How do we define volatility in the stock market? Intuitively there are some clear indications of a volatile market. For example, in a volatile market your stop losses will get triggered both on the short side and the long side. In a volatile market, you find that your investment stocks are losing value more than they deserve. You will also find that volatility makes the VIX ratio shoots up, which is why it is also called the Fear Index. It shows the amount of fear in the market and that results in volatility. What we need to understand here is that volatility is not the cause but it is the manifestation of the problem.
The chart above captures the movement of the Nifty and the Volatility index since August 01st 2018. For easier comparison, both the numbers have been indexed to the base of 100. It is clear that as volatility has gone up from the third week of September, the Nifty has drifted down. Even over longer periods of time, the Nifty and the VIX are inversely related. The question is about your investment strategy. Let us look at the five things that you must avoid when you are in the midst of a volatile market. Here are 5 things to avoid:
You don’t need to rush for the exits the moment you see volatility. Remember that volatility is part and parcel of the market. More often than not, the volatility is caused by external factors and the volatility will quell along with that trigger. For example, in the current situation, the market volatility has been caused by the rupee weakness and the IL&FS crisis. Both are temporary. It is not like 2008 where the Lehman crisis was raising questions about the entire financial sector in the world. When you exit in a hurry, you lose out the long term potential of a stock. The Nifty may be down since the peak but since the beginning of the year it is only marginally down. When the markets turn volatile, it is time to take stock of your portfolio and stick to the winners and dilute your holdings in the stocks that are most vulnerable. Don’t just convert everything into cash.
It is normal for investors to feel that when they were willing to buy Stock A at Rs 3000, why they must not buy the same stock at Rs 2000. While this is a quality company and you may be right, there is an important point to remember here. When the markets crack over 10% in a short span of time with a rise in volatility, the markets can never show a V-shaped recovery. The recovery will be gradual and calibrated over time. Typically, markets recover when the last weak hand is exasperated and exits the market. Also markets bottom out in the midst of disinterest and not in the midst of volatility. You will surely get better prices on most stocks. Be careful of how you bottom fish in such markets.
If you are into a monthly systematic investment plan of an equity fund, just don’t worry about the volatility. The SIP is designed to benefit from the volatility because when NAV is up you get more value and when the NAV is down you get more units. This will benefit you both ways through the power of rupee cost averaging. Most equity SIPs have done very well over longer periods of time irrespective of the volatility. The long term SIP returns of equity funds are much better than the returns on lump sum investments because the phased approach captures the benefits of volatility better.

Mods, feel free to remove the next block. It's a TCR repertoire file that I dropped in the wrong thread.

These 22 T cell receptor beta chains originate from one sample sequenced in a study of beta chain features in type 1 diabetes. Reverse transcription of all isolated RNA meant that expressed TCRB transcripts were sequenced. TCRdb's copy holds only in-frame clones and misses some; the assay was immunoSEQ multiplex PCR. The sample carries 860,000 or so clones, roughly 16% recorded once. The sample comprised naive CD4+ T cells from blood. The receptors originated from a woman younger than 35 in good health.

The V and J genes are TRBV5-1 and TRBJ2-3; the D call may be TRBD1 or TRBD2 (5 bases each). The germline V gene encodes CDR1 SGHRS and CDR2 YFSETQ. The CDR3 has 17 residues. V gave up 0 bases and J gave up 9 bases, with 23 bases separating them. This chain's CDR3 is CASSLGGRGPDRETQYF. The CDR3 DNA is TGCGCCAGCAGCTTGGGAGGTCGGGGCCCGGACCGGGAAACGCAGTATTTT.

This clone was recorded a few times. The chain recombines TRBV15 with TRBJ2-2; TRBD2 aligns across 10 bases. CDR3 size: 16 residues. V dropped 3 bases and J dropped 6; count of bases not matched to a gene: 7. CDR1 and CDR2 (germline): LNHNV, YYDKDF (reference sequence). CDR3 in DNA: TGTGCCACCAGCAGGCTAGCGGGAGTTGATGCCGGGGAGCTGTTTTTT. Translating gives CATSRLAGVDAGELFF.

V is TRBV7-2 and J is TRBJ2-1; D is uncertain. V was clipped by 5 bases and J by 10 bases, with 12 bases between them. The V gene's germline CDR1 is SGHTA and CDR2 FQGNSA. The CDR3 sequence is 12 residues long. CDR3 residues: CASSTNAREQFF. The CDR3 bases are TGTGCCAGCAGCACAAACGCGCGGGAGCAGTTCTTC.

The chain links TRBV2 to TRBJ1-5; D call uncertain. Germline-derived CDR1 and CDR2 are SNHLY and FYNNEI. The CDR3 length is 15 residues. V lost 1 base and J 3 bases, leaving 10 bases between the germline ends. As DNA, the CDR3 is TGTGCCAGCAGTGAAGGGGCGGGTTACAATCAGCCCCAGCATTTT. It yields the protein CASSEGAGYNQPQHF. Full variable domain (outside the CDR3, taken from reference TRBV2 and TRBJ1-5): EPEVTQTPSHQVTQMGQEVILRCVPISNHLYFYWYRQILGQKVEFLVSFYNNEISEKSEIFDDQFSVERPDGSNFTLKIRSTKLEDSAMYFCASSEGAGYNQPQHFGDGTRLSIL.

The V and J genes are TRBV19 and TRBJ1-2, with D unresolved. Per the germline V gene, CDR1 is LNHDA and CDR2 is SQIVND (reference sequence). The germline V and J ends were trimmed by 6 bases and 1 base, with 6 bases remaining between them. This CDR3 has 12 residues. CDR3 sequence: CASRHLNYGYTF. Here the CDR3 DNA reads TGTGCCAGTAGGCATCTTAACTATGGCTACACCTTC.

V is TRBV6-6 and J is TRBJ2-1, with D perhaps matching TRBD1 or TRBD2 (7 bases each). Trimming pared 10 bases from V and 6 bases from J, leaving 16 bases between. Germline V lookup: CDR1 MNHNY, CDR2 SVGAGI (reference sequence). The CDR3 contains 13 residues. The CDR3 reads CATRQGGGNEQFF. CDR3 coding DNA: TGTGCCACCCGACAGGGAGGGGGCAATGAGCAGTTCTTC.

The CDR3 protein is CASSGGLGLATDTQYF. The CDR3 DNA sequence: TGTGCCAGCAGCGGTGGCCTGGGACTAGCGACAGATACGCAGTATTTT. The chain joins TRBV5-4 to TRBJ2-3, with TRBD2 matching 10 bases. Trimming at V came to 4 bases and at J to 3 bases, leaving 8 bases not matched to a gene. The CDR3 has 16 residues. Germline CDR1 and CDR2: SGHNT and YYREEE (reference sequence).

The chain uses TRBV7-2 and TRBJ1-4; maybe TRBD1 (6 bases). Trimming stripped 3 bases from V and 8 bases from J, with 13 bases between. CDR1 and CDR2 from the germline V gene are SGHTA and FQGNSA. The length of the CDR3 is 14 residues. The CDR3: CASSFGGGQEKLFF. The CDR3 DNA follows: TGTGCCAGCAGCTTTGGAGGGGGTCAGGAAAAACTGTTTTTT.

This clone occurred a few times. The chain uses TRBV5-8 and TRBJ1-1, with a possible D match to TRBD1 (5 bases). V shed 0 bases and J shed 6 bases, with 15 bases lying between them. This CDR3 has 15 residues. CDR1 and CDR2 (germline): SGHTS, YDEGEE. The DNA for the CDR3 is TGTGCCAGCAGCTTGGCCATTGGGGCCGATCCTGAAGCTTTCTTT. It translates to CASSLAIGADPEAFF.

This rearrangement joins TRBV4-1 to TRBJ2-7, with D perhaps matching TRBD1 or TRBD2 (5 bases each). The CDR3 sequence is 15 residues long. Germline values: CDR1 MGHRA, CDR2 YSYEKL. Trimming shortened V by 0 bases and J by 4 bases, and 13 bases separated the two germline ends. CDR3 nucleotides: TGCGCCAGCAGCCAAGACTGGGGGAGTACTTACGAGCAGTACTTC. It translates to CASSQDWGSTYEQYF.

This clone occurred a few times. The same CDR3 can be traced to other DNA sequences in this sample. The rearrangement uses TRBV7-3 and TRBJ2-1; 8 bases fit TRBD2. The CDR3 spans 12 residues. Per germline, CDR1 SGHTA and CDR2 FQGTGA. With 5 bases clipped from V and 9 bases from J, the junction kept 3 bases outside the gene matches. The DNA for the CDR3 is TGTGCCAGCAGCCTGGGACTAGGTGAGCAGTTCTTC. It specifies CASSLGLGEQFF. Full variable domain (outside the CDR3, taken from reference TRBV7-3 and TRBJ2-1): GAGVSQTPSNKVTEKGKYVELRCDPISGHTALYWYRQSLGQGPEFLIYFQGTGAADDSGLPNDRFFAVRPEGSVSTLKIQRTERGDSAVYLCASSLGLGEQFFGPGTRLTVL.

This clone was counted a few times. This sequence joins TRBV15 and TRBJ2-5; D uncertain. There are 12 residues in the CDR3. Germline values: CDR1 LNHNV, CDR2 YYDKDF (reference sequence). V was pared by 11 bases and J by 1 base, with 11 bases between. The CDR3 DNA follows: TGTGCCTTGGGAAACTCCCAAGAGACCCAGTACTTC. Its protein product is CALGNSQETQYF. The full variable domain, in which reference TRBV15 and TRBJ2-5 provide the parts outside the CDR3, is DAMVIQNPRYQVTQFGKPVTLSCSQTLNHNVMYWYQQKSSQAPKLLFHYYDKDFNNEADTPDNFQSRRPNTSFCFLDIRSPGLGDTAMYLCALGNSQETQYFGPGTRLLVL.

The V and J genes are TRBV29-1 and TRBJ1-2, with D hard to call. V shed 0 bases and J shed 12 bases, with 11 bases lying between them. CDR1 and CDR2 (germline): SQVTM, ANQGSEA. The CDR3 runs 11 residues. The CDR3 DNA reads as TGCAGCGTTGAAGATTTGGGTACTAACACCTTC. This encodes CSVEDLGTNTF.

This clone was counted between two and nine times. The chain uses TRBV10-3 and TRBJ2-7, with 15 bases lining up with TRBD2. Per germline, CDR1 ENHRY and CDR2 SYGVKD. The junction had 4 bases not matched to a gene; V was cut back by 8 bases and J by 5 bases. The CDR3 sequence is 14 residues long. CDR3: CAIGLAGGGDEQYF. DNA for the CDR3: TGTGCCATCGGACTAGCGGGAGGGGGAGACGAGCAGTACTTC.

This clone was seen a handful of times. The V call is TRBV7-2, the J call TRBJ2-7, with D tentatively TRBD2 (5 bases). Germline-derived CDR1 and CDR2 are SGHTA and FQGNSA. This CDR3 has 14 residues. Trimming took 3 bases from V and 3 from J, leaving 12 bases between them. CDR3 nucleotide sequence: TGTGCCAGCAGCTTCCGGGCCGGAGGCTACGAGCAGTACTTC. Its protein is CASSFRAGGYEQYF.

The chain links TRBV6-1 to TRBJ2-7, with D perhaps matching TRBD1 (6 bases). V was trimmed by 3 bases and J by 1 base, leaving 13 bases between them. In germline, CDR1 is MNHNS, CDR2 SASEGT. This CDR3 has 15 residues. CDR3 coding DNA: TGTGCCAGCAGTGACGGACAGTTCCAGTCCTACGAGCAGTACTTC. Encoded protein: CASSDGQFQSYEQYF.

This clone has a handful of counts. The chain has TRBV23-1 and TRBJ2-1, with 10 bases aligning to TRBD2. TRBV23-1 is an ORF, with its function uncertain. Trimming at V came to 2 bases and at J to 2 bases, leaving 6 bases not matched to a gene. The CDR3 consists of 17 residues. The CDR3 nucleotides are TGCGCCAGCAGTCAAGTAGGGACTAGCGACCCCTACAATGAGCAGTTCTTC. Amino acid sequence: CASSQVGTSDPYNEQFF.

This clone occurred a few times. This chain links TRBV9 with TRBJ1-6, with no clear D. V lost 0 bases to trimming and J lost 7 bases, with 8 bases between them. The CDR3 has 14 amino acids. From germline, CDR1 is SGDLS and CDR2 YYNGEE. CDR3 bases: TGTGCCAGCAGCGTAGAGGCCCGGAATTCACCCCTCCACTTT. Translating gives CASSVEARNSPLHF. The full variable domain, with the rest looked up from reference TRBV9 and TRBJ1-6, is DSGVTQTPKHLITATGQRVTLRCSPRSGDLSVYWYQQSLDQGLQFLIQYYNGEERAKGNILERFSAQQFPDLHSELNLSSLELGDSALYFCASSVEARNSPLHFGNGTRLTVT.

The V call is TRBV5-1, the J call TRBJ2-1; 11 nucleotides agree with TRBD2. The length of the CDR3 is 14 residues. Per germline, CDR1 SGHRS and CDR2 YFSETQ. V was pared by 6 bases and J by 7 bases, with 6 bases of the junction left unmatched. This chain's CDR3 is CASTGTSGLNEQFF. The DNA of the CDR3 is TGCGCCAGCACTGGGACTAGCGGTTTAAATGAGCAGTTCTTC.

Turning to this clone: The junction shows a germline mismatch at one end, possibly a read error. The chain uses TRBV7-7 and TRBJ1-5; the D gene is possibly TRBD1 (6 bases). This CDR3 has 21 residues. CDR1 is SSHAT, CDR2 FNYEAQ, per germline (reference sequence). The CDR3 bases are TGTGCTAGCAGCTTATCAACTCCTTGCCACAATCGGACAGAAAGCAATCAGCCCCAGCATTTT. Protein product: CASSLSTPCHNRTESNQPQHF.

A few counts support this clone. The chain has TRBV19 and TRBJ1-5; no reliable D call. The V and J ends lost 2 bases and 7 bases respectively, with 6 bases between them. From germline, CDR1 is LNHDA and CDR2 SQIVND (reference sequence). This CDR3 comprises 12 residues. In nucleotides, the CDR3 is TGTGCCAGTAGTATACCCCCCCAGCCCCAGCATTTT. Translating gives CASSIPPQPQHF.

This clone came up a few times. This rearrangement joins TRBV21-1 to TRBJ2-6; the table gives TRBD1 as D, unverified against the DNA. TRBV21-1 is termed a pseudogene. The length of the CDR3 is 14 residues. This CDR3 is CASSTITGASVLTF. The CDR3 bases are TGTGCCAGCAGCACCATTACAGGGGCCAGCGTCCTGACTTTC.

This is a very important take-away for the investor. Look at the sectors that drove bear markets in the past, like cement, technology, real estate, capital goods etc. They were never the stocks that triggered the recovery. For example, most real estate stocks are still quoting at a fraction of the price which they quoted in 2007 or early 2008. Let us look at the present scenario. The correction was triggered by problems in the NBFC space and the mid cap space. These companies were exposed to financial risk and had lower standards of corporate governance. They have longer term problems and are unlikely to lead the recovery. At best, they can experience a short-lived burst of upward movement in a largely downward trend.
When markets are volatile, the last thing that you should be doing is leveraging yourself. There are various types of leveraging you should avoid. Avoid borrowing and investing just because the markets are looking cheap. You could take a hit both ways. Secondly, avoid too much of short trading. Your stop losses will get triggered and you will end up in losses on most occasions. Thirdly, futures may look to be a very appealing method but here again you are leveraged. Losses could really multiply in a volatile market.
These are some of the basic things that you need to avoid when you are in the midst of volatile markets. Otherwise, don’t tinker with your long-term financial plans too much.
(By Mayuresh Joshi, Fund Manager, Angel Broking)